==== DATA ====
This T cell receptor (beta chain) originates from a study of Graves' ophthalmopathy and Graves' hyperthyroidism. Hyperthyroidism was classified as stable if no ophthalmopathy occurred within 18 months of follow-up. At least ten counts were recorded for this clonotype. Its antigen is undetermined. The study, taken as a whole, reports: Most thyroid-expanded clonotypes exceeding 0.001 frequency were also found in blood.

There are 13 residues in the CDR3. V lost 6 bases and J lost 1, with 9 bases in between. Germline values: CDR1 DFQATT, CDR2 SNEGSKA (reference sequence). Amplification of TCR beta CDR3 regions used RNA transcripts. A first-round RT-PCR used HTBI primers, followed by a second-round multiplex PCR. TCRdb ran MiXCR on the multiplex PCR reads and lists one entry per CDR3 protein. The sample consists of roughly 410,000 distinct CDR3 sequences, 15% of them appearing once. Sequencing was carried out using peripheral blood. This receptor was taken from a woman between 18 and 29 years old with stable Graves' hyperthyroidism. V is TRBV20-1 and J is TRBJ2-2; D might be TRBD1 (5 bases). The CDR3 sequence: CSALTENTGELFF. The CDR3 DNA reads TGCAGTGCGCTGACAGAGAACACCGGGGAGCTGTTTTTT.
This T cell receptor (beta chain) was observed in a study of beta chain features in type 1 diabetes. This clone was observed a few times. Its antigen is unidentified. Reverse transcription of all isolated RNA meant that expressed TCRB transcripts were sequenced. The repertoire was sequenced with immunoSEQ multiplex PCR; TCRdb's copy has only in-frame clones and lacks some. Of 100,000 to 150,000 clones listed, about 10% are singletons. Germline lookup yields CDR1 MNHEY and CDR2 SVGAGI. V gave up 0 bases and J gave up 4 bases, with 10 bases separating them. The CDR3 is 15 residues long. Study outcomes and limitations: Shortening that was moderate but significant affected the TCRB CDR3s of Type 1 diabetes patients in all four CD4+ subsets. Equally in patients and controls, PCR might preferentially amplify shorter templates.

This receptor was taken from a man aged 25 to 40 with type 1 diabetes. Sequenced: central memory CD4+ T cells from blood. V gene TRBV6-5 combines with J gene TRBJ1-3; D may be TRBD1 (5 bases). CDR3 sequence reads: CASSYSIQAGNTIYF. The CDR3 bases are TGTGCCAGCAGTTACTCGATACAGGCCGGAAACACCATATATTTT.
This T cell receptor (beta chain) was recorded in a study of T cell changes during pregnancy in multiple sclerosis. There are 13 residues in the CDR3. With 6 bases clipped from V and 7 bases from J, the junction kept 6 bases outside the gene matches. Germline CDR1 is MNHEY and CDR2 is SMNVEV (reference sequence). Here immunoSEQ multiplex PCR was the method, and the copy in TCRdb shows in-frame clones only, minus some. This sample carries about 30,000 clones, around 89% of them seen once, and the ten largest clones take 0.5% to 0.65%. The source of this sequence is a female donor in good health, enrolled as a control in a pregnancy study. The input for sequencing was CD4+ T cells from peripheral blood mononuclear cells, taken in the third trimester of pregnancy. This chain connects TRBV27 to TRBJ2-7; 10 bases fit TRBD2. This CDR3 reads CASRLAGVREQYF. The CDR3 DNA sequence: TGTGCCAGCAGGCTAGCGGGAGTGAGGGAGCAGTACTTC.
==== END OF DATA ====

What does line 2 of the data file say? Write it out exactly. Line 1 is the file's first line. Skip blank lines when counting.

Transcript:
There are 13 residues in the CDR3. V lost 6 bases and J lost 1, with 9 bases in between. Germline values: CDR1 DFQATT, CDR2 SNEGSKA (reference sequence). Amplification of TCR beta CDR3 regions used RNA transcripts. A first-round RT-PCR used HTBI primers, followed by a second-round multiplex PCR. TCRdb ran MiXCR on the multiplex PCR reads and lists one entry per CDR3 protein. The sample consists of roughly 410,000 distinct CDR3 sequences, 15% of them appearing once. Sequencing was carried out using peripheral blood. This receptor was taken from a woman between 18 and 29 years old with stable Graves' hyperthyroidism. V is TRBV20-1 and J is TRBJ2-2; D might be TRBD1 (5 bases). The CDR3 sequence: CSALTENTGELFF. The CDR3 DNA reads TGCAGTGCGCTGACAGAGAACACCGGGGAGCTGTTTTTT.